The idea of this read was to read Wide Sargasso Sea before Jane Eyre to put it in the proper perspective, and to strip away the layers of romance that Bronte drapes over Rochester, revealing him as a bitter, controlling, vengeful man.
Why, why does he take Antoinette back to England? Why not just abandon her, and pretend as if she hadn’t existed? Some of that is out of guilt, to punish himself for making bad decisions, but it also punishes her, who is not nearly as culpable as he would like to make her out to be.
In this third section, what I love is that Rhys not only continues her construction of poor, mad, imprisoned Antoinette, but also Grace Poole, one of the more maligned characters in Jane Eyre. No longer is Grace simply a mean, crude drunk, but instead is a woman who has endured hardship in the world and at the hands of men. She recognizes that same damage in Antoinette, the anger that has resulted, and respects it.
The third section is the most intertextual, weaving in and out of Bronte’s Jane Eyre and drawing attention to the absurdity of Rochester inviting a slew of people to his house when he has a prisoner in the attic.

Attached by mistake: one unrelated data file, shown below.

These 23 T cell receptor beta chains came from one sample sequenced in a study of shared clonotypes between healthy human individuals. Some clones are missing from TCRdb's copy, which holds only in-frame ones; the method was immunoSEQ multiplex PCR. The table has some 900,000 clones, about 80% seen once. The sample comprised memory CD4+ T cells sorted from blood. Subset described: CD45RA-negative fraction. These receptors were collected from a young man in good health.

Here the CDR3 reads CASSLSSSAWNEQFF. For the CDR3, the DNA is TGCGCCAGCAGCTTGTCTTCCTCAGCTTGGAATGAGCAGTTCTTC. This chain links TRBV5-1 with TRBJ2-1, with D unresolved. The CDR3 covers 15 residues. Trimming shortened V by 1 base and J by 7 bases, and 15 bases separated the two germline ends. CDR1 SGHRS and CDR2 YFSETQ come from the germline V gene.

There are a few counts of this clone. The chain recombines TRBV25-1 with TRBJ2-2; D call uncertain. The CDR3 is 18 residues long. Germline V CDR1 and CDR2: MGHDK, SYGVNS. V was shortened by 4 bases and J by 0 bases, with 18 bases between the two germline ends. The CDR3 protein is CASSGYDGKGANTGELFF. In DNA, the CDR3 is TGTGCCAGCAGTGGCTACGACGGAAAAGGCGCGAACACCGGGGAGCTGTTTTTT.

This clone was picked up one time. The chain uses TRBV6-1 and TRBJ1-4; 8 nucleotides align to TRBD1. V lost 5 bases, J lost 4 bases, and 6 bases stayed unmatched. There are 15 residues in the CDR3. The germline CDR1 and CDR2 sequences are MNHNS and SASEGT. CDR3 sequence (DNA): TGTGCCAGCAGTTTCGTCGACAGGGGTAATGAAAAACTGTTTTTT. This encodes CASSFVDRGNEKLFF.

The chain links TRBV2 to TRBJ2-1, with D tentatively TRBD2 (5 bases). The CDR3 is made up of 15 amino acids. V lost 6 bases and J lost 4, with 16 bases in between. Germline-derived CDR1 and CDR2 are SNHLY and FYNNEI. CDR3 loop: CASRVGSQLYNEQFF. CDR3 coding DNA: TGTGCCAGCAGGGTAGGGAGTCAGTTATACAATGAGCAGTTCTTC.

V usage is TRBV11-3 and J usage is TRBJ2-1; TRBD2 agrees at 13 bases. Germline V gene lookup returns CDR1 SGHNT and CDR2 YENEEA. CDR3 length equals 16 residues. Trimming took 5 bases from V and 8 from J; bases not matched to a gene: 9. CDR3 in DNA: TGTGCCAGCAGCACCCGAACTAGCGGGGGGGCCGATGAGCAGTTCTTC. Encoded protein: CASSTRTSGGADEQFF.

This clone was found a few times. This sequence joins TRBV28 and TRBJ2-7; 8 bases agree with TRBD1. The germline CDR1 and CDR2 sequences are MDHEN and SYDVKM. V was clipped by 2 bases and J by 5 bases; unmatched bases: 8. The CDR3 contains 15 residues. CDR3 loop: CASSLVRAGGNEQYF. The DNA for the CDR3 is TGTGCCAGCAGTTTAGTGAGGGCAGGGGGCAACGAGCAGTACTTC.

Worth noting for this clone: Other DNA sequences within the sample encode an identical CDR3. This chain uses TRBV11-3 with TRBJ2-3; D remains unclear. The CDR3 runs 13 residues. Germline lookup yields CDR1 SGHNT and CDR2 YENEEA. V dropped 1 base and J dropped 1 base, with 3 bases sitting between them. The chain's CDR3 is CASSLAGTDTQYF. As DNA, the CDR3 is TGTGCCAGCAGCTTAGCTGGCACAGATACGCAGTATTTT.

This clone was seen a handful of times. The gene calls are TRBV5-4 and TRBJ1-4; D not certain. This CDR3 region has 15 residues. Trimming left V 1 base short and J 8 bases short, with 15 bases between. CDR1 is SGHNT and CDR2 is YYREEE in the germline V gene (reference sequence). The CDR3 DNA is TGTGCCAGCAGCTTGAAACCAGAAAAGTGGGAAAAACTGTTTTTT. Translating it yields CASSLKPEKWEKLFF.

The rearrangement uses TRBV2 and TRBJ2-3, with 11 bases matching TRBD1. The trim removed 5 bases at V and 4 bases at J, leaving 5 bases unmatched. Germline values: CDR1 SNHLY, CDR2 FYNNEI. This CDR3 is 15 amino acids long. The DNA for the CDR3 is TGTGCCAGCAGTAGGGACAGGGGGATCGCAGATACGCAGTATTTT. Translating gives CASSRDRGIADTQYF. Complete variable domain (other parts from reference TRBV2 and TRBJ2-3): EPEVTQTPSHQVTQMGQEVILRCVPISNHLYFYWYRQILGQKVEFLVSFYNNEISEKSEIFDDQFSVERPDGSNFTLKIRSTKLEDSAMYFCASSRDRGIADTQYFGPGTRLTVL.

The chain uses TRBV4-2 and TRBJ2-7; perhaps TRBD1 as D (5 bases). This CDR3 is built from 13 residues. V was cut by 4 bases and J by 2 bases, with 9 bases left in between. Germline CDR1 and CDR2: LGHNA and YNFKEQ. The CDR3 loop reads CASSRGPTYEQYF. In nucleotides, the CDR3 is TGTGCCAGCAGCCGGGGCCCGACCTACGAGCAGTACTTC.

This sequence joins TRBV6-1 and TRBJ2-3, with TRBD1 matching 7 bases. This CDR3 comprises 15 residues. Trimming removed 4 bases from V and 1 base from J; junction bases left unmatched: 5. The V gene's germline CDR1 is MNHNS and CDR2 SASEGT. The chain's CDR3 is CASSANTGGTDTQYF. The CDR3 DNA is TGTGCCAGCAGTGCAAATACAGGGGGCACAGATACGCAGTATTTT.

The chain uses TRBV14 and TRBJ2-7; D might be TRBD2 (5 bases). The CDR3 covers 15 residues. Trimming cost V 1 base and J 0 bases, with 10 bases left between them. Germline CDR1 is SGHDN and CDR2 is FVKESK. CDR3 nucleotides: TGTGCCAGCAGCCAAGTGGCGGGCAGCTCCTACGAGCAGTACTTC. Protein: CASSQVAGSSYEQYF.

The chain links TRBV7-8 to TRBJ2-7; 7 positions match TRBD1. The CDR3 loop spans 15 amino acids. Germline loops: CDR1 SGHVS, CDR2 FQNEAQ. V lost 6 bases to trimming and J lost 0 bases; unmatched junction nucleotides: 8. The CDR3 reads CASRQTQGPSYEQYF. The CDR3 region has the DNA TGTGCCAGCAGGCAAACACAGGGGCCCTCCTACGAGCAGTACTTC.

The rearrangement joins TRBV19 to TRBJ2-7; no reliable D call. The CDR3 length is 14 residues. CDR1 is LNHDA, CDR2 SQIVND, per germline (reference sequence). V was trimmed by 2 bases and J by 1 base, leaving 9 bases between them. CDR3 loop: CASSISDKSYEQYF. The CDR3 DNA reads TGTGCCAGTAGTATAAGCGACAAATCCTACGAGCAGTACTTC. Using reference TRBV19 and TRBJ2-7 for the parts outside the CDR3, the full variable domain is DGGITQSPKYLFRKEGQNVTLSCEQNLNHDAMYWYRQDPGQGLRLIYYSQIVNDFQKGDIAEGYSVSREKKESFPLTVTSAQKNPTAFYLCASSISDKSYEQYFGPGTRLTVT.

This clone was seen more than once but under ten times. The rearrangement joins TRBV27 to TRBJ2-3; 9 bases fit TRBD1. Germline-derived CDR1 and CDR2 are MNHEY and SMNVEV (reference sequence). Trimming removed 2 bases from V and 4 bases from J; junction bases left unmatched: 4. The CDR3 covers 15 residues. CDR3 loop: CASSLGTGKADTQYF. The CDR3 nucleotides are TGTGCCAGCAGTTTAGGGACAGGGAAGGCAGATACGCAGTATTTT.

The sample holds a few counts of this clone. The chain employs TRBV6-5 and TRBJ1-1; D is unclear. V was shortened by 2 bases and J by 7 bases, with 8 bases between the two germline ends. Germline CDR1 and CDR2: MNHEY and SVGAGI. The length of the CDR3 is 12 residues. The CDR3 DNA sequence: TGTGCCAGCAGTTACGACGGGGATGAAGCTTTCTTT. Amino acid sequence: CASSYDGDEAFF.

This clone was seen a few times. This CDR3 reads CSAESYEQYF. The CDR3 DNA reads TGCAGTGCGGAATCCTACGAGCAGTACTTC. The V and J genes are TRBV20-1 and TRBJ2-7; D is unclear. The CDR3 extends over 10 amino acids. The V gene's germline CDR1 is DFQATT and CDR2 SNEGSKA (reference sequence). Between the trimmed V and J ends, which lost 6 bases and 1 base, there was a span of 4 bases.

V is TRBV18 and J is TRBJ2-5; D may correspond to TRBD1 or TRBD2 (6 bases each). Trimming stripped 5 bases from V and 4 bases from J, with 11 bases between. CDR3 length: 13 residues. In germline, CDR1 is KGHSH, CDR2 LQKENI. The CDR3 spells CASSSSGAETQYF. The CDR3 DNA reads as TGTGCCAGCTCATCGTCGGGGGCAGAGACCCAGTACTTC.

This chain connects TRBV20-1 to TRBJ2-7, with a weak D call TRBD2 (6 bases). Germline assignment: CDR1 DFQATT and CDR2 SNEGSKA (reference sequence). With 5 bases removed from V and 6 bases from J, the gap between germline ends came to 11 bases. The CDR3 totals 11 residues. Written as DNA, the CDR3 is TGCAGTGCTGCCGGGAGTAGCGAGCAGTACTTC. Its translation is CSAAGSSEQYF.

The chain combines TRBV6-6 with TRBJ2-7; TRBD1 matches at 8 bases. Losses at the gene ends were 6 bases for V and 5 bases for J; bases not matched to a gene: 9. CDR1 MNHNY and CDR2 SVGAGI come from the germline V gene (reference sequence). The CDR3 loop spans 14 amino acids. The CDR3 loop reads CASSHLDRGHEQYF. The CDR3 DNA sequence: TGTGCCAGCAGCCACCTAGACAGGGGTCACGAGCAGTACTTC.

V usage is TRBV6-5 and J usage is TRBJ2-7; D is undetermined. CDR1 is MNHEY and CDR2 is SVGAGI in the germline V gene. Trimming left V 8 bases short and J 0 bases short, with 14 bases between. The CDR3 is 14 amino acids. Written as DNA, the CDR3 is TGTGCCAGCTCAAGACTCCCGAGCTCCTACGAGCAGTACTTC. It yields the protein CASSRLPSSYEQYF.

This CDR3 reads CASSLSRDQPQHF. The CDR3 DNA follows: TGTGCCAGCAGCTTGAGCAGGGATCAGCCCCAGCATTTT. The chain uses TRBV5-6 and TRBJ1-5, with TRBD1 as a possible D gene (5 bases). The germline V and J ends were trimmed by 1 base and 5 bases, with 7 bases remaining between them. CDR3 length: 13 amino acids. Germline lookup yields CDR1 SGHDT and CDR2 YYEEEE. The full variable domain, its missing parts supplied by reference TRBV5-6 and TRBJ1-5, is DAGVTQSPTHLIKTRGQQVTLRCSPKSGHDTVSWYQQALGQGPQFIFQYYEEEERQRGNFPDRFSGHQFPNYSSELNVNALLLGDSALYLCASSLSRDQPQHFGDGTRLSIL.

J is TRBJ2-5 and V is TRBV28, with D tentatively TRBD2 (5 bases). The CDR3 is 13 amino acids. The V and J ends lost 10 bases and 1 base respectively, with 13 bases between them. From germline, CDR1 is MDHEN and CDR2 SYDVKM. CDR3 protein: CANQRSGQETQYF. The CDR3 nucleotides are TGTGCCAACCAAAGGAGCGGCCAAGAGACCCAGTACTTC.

The color red, of Antoinette’s dress, of the fire, in her memories of home, is throughout this section. It is the dress she wore with Sandi when she said goodbye to him: Sandi often came to see me when that man was away.
Does this mean that she was having an affair with Sandi before her marriage fell apart, or did that happen between sections two and three.
The section ends with a dream, Antoinette’s third of the book. Intriguingly and skillfully, Rhys has her dream of escape:
And the sky so red. Someone screamed and I thought, Why did I scream? I called Tia! and jumped and woke.
Out of the dream, then, she proceeds out of her prison with the candle to guide her.
It is a mercy, I think, that Rhys allowed her this freedom, at the end. She is not jumping to her death, but into wakefulness.